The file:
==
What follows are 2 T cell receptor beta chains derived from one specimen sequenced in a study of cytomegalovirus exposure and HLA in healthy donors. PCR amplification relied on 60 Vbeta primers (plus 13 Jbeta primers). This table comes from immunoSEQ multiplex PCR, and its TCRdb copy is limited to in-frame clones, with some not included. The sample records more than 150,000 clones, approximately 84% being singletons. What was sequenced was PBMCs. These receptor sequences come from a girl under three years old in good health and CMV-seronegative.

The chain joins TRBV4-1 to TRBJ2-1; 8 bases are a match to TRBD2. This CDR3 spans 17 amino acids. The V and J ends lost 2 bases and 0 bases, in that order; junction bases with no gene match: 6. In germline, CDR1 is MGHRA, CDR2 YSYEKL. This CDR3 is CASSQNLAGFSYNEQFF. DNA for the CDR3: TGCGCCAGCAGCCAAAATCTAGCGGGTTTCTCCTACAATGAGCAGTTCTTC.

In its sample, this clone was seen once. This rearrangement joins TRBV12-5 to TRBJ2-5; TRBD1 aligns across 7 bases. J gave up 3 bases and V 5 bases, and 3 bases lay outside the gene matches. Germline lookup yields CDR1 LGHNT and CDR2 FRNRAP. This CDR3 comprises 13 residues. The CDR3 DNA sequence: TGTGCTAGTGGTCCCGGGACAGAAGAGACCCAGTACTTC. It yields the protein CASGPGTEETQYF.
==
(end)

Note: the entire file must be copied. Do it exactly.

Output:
What follows are 2 T cell receptor beta chains derived from one specimen sequenced in a study of cytomegalovirus exposure and HLA in healthy donors. PCR amplification relied on 60 Vbeta primers (plus 13 Jbeta primers). This table comes from immunoSEQ multiplex PCR, and its TCRdb copy is limited to in-frame clones, with some not included. The sample records more than 150,000 clones, approximately 84% being singletons. What was sequenced was PBMCs. These receptor sequences come from a girl under three years old in good health and CMV-seronegative.

The chain joins TRBV4-1 to TRBJ2-1; 8 bases are a match to TRBD2. This CDR3 spans 17 amino acids. The V and J ends lost 2 bases and 0 bases, in that order; junction bases with no gene match: 6. In germline, CDR1 is MGHRA, CDR2 YSYEKL. This CDR3 is CASSQNLAGFSYNEQFF. DNA for the CDR3: TGCGCCAGCAGCCAAAATCTAGCGGGTTTCTCCTACAATGAGCAGTTCTTC.

In its sample, this clone was seen once. This rearrangement joins TRBV12-5 to TRBJ2-5; TRBD1 aligns across 7 bases. J gave up 3 bases and V 5 bases, and 3 bases lay outside the gene matches. Germline lookup yields CDR1 LGHNT and CDR2 FRNRAP. This CDR3 comprises 13 residues. The CDR3 DNA sequence: TGTGCTAGTGGTCCCGGGACAGAAGAGACCCAGTACTTC. It yields the protein CASGPGTEETQYF.